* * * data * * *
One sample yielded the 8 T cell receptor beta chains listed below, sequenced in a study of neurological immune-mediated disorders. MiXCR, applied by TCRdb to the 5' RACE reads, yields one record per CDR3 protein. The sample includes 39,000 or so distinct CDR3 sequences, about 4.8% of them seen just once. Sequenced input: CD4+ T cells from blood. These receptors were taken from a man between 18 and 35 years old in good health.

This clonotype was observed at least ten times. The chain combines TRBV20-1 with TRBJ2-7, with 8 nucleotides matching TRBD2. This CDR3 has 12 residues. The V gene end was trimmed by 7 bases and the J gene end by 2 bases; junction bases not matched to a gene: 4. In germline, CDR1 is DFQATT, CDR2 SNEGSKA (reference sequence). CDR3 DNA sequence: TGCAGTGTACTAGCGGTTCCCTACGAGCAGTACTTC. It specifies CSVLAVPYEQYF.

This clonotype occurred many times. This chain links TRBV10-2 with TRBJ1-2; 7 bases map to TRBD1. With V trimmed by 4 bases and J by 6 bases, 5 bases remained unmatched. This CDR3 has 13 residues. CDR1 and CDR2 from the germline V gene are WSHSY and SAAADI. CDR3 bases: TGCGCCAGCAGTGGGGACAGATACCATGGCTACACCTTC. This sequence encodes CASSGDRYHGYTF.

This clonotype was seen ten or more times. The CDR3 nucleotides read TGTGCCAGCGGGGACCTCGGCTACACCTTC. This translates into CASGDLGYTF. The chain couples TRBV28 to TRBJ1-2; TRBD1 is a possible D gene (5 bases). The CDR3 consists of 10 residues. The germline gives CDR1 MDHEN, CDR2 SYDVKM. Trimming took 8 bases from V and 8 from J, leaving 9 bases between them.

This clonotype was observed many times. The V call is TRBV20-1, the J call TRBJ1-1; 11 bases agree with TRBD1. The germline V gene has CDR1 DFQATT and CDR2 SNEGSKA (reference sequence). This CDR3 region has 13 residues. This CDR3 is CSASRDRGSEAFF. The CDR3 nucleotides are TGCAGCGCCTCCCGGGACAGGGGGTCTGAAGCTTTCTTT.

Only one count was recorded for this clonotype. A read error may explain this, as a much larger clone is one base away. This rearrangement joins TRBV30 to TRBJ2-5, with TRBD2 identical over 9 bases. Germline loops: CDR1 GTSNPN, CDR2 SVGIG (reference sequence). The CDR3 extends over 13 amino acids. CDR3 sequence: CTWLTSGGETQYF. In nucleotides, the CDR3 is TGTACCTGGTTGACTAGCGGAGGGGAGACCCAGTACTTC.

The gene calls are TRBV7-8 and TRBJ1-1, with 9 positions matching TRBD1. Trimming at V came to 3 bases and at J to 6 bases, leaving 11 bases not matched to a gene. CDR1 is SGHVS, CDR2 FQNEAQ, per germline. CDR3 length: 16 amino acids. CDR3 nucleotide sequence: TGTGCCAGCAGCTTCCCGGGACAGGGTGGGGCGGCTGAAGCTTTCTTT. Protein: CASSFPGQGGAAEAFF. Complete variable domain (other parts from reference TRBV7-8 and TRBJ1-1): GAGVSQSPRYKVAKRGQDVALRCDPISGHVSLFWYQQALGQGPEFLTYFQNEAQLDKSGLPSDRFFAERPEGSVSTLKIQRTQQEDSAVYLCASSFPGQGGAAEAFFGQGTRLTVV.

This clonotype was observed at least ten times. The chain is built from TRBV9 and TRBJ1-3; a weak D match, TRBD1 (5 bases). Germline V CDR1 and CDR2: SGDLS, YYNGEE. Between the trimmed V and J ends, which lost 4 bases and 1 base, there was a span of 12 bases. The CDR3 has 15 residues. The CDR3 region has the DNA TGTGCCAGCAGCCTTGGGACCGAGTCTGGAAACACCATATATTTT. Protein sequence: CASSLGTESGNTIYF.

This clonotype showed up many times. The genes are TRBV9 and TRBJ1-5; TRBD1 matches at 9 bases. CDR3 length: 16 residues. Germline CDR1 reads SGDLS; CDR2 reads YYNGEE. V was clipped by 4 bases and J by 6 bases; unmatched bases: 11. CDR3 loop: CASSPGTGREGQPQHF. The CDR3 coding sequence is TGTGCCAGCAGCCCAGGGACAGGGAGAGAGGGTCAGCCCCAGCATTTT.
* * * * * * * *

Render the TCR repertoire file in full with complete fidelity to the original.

One sample yielded the 8 T cell receptor beta chains listed below, sequenced in a study of neurological immune-mediated disorders. MiXCR, applied by TCRdb to the 5' RACE reads, yields one record per CDR3 protein. The sample includes 39,000 or so distinct CDR3 sequences, about 4.8% of them seen just once. Sequenced input: CD4+ T cells from blood. These receptors were taken from a man between 18 and 35 years old in good health.

This clonotype was observed at least ten times. The chain combines TRBV20-1 with TRBJ2-7, with 8 nucleotides matching TRBD2. This CDR3 has 12 residues. The V gene end was trimmed by 7 bases and the J gene end by 2 bases; junction bases not matched to a gene: 4. In germline, CDR1 is DFQATT, CDR2 SNEGSKA (reference sequence). CDR3 DNA sequence: TGCAGTGTACTAGCGGTTCCCTACGAGCAGTACTTC. It specifies CSVLAVPYEQYF.

This clonotype occurred many times. This chain links TRBV10-2 with TRBJ1-2; 7 bases map to TRBD1. With V trimmed by 4 bases and J by 6 bases, 5 bases remained unmatched. This CDR3 has 13 residues. CDR1 and CDR2 from the germline V gene are WSHSY and SAAADI. CDR3 bases: TGCGCCAGCAGTGGGGACAGATACCATGGCTACACCTTC. This sequence encodes CASSGDRYHGYTF.

This clonotype was seen ten or more times. The CDR3 nucleotides read TGTGCCAGCGGGGACCTCGGCTACACCTTC. This translates into CASGDLGYTF. The chain couples TRBV28 to TRBJ1-2; TRBD1 is a possible D gene (5 bases). The CDR3 consists of 10 residues. The germline gives CDR1 MDHEN, CDR2 SYDVKM. Trimming took 8 bases from V and 8 from J, leaving 9 bases between them.

This clonotype was observed many times. The V call is TRBV20-1, the J call TRBJ1-1; 11 bases agree with TRBD1. The germline V gene has CDR1 DFQATT and CDR2 SNEGSKA (reference sequence). This CDR3 region has 13 residues. This CDR3 is CSASRDRGSEAFF. The CDR3 nucleotides are TGCAGCGCCTCCCGGGACAGGGGGTCTGAAGCTTTCTTT.

Only one count was recorded for this clonotype. A read error may explain this, as a much larger clone is one base away. This rearrangement joins TRBV30 to TRBJ2-5, with TRBD2 identical over 9 bases. Germline loops: CDR1 GTSNPN, CDR2 SVGIG (reference sequence). The CDR3 extends over 13 amino acids. CDR3 sequence: CTWLTSGGETQYF. In nucleotides, the CDR3 is TGTACCTGGTTGACTAGCGGAGGGGAGACCCAGTACTTC.

The gene calls are TRBV7-8 and TRBJ1-1, with 9 positions matching TRBD1. Trimming at V came to 3 bases and at J to 6 bases, leaving 11 bases not matched to a gene. CDR1 is SGHVS, CDR2 FQNEAQ, per germline. CDR3 length: 16 amino acids. CDR3 nucleotide sequence: TGTGCCAGCAGCTTCCCGGGACAGGGTGGGGCGGCTGAAGCTTTCTTT. Protein: CASSFPGQGGAAEAFF. Complete variable domain (other parts from reference TRBV7-8 and TRBJ1-1): GAGVSQSPRYKVAKRGQDVALRCDPISGHVSLFWYQQALGQGPEFLTYFQNEAQLDKSGLPSDRFFAERPEGSVSTLKIQRTQQEDSAVYLCASSFPGQGGAAEAFFGQGTRLTVV.

This clonotype was observed at least ten times. The chain is built from TRBV9 and TRBJ1-3; a weak D match, TRBD1 (5 bases). Germline V CDR1 and CDR2: SGDLS, YYNGEE. Between the trimmed V and J ends, which lost 4 bases and 1 base, there was a span of 12 bases. The CDR3 has 15 residues. The CDR3 region has the DNA TGTGCCAGCAGCCTTGGGACCGAGTCTGGAAACACCATATATTTT. Protein sequence: CASSLGTESGNTIYF.

This clonotype showed up many times. The genes are TRBV9 and TRBJ1-5; TRBD1 matches at 9 bases. CDR3 length: 16 residues. Germline CDR1 reads SGDLS; CDR2 reads YYNGEE. V was clipped by 4 bases and J by 6 bases; unmatched bases: 11. CDR3 loop: CASSPGTGREGQPQHF. The CDR3 coding sequence is TGTGCCAGCAGCCCAGGGACAGGGAGAGAGGGTCAGCCCCAGCATTTT.